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Re: EM Drive

Postby williatw » Wed Aug 31, 2016 1:21 am

EmDrive: Nasa Eagleworks' paper has finally passed peer review, says scientist in the know

Dr José Rodal says the paper has been accepted by the American Institute of Aeronautics and Astronautics

By Mary-Ann Russon August 30, 2016 12:22

EmDrive research from Nasa Eagleworks scientists has apparently passed peer review and will soon be published in the AIAA's Journal of Propulsion and Power

An independent scientist has confirmed that the paper by scientists at the Nasa Eagleworks Laboratories on achieving thrust using highly controversial space propulsion technology EmDrive has passed peer review, and will soon be published by the American Institute of Aeronautics and Astronautics (AIAA).

Dr José Rodal posted on the Nasa Spaceflight forum – in a now-deleted comment – that the new paper will be entitled "Measurement of Impulsive Thrust from a Closed Radio Frequency Cavity in Vacuum" and is authored by "Harold White, Paul March, Lawrence, Vera, Sylvester, Brady and Bailey".


Read more about EmDrive on IBTimes UK:

EmDrive: Nasa Eagleworks confirms paper on controversial space propulsion is under peer review


EmDrive: Finnish physicist says controversial space propulsion device does have an exhaust


EmDrive: British scientist's 'new physics' theory accidentally proves controversial space propulsion works


There is also a line of text that EmDrive enthusiasts believe could be from the paper's extract, which reads: "Thrust data in mode shape TM212 at less than 8106 Torr environment, from forward, reverse and null tests suggests that the system is consistently performing with a thrust to power ratio of 1.2 +/- 0.1 mN/Kw ()".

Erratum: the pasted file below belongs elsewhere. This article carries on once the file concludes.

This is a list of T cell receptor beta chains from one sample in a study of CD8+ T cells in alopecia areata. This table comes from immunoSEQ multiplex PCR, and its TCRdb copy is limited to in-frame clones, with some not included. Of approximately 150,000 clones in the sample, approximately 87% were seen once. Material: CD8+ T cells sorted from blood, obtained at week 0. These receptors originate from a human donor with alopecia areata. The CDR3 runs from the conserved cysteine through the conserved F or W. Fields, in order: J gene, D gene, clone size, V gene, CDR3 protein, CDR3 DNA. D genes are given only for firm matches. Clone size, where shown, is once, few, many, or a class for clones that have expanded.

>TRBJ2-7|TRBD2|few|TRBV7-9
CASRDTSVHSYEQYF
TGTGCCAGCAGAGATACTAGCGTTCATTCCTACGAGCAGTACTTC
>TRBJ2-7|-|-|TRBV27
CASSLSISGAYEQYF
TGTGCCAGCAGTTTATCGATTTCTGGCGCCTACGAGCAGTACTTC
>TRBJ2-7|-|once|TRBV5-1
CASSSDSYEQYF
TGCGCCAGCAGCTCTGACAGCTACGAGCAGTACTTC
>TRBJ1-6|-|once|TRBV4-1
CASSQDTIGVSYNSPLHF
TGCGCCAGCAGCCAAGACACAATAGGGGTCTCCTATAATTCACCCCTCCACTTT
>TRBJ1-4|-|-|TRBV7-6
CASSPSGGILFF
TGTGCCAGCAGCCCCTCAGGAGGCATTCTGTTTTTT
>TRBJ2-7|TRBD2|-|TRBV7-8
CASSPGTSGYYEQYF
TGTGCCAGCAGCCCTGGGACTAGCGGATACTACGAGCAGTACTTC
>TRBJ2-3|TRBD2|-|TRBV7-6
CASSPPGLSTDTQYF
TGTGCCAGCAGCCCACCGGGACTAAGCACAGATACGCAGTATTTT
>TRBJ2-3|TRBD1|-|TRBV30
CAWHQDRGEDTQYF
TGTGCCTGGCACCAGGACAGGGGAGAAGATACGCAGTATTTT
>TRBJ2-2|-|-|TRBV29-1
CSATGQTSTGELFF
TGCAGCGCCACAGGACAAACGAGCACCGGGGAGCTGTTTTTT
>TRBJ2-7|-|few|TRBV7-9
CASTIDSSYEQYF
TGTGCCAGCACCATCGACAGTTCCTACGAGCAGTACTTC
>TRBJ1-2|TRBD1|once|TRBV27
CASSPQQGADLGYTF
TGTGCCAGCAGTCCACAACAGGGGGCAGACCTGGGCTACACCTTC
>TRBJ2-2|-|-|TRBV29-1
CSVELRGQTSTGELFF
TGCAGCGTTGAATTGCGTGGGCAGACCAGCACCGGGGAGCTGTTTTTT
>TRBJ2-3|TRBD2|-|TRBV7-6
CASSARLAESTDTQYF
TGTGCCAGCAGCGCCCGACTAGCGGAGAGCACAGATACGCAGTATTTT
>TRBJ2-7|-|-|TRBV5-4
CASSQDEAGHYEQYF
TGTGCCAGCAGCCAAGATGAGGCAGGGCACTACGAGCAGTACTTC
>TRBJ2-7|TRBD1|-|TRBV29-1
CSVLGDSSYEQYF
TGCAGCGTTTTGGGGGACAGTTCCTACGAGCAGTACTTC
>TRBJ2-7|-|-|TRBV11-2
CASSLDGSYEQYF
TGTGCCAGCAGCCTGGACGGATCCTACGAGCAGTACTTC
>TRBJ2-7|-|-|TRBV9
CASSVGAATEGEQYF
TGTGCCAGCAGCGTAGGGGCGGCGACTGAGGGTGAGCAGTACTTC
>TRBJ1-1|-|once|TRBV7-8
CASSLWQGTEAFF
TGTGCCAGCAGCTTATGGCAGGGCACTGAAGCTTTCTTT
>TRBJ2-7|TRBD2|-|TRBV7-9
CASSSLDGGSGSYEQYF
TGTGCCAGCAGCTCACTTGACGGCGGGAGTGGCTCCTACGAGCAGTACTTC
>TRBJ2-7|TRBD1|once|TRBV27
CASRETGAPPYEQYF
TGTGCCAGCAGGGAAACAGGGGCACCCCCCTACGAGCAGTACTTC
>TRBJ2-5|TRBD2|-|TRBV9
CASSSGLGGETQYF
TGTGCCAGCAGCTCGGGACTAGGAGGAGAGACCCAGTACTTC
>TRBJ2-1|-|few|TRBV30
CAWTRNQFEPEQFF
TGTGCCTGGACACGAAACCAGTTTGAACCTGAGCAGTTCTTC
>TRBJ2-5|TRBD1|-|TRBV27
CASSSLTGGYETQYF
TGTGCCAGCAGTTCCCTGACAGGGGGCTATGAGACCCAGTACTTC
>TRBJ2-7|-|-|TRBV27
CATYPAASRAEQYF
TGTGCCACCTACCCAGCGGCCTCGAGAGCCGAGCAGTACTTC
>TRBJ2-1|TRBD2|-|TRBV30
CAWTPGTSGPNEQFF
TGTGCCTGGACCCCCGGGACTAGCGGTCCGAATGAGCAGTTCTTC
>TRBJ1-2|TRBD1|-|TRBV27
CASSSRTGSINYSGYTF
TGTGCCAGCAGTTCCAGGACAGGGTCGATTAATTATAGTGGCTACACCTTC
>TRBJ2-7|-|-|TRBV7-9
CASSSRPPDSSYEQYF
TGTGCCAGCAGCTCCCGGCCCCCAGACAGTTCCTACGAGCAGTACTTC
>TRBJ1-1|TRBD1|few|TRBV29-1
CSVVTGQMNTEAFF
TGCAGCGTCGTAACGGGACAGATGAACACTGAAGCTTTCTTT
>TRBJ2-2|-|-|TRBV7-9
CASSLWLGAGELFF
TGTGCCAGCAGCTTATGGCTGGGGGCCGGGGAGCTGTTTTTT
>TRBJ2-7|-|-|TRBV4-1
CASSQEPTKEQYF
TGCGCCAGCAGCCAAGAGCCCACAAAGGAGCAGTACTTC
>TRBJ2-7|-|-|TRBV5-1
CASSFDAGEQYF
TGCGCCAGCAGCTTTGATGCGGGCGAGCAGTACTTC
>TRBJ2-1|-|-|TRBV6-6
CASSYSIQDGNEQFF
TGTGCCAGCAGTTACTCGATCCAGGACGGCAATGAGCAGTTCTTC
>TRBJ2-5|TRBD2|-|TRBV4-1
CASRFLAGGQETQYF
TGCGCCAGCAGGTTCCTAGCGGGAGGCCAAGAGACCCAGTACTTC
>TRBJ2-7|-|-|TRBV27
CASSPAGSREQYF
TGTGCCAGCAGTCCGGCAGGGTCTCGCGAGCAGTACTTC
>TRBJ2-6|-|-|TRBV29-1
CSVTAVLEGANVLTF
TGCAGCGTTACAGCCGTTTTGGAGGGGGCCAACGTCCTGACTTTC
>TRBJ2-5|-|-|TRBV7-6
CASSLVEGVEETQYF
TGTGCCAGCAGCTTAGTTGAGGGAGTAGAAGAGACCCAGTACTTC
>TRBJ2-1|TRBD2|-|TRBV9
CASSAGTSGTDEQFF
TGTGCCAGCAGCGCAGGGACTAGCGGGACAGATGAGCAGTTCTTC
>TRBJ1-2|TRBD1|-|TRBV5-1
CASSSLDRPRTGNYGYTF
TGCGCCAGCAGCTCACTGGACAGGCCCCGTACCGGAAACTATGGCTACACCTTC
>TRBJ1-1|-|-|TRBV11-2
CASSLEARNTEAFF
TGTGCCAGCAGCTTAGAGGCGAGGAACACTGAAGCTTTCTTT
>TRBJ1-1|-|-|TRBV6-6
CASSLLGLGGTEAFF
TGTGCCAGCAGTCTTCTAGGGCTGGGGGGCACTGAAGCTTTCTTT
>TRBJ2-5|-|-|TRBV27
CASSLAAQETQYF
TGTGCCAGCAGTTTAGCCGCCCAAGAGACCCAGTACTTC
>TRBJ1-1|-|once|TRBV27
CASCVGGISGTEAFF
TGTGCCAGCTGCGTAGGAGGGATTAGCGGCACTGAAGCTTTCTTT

Rodal also revealed that the paper will be published in the AIAA Journal of Propulsion and Power, a prominent journal published by the AIAA, which is one of the world's largest technical societies dedicated to aerospace innovations.

Eagleworks is an experimental lab that is to Nasa essentially what the secretive Google X "moonshot" R&D lab is to Google/Alphabet, and the space agency is not yet ready to place its official stamp of approval on a technology many still believe does not work.

Although Eagleworks engineer Paul March has posted several updates on the ongoing research to the Nasa Spaceflight forum showing that repeated tests conducted on the EmDrive in a vacuum successfully yielded thrust results that could not be explained by external interference, those in the international scientific community who doubt the feasibility of the technology have long believed real results of thrust by Eagleworks would never see the light of day.

In March, the same Eagleworks engineer announced that their paper was going through the peer review process, but they had no idea when it would be published as "peer reviews are glacially slow".

However, it seems that the wait might finally be over, if Rodal, a long-time supporter of the EmDrive who is building his own version of the Nasa aluminium frustum, is to be believed.





http://www.ibtimes.co.uk/emdrive-nasa-e ... ow-1578716

JoeP
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Re: EM Drive

Postby JoeP » Wed Aug 31, 2016 12:41 pm

I seriously doubt this is a real effect. It contradicts established theory.

I still think this is great news though. The space-enthusiast / sci-fi geek kid in me is excited about the cubesat experiment. If it somehow turns out to be a useful propellentless thruster that beats the photon rocket by an order of magnitude or more, then the whole solar system is open to us. Perhaps even further.

Looking forward to this launch and POC when it happens.